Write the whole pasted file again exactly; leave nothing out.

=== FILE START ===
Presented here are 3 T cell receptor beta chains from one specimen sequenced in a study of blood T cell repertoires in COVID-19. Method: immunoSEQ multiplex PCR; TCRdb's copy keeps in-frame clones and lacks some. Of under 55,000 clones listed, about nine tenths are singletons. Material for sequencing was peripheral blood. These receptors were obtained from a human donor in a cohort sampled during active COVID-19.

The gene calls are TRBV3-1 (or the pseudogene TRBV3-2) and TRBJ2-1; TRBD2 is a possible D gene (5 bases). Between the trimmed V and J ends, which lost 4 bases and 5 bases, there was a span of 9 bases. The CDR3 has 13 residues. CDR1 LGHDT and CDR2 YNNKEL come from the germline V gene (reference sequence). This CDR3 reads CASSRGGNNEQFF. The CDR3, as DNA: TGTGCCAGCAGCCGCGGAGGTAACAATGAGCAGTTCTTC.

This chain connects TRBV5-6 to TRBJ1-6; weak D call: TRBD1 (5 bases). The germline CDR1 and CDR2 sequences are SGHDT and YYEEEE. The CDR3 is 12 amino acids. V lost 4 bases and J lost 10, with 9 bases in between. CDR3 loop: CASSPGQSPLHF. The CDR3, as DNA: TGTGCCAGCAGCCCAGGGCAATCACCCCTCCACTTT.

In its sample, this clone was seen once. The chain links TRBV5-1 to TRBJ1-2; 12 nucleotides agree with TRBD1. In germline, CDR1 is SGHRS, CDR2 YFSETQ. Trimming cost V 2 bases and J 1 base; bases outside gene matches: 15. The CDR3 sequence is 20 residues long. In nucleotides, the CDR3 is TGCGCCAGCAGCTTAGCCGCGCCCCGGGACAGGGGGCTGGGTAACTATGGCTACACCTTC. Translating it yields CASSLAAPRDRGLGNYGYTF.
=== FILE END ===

Presented here are 3 T cell receptor beta chains from one specimen sequenced in a study of blood T cell repertoires in COVID-19. Method: immunoSEQ multiplex PCR; TCRdb's copy keeps in-frame clones and lacks some. Of under 55,000 clones listed, about nine tenths are singletons. Material for sequencing was peripheral blood. These receptors were obtained from a human donor in a cohort sampled during active COVID-19.

The gene calls are TRBV3-1 (or the pseudogene TRBV3-2) and TRBJ2-1; TRBD2 is a possible D gene (5 bases). Between the trimmed V and J ends, which lost 4 bases and 5 bases, there was a span of 9 bases. The CDR3 has 13 residues. CDR1 LGHDT and CDR2 YNNKEL come from the germline V gene (reference sequence). This CDR3 reads CASSRGGNNEQFF. The CDR3, as DNA: TGTGCCAGCAGCCGCGGAGGTAACAATGAGCAGTTCTTC.

This chain connects TRBV5-6 to TRBJ1-6; weak D call: TRBD1 (5 bases). The germline CDR1 and CDR2 sequences are SGHDT and YYEEEE. The CDR3 is 12 amino acids. V lost 4 bases and J lost 10, with 9 bases in between. CDR3 loop: CASSPGQSPLHF. The CDR3, as DNA: TGTGCCAGCAGCCCAGGGCAATCACCCCTCCACTTT.

In its sample, this clone was seen once. The chain links TRBV5-1 to TRBJ1-2; 12 nucleotides agree with TRBD1. In germline, CDR1 is SGHRS, CDR2 YFSETQ. Trimming cost V 2 bases and J 1 base; bases outside gene matches: 15. The CDR3 sequence is 20 residues long. In nucleotides, the CDR3 is TGCGCCAGCAGCTTAGCCGCGCCCCGGGACAGGGGGCTGGGTAACTATGGCTACACCTTC. Translating it yields CASSLAAPRDRGLGNYGYTF.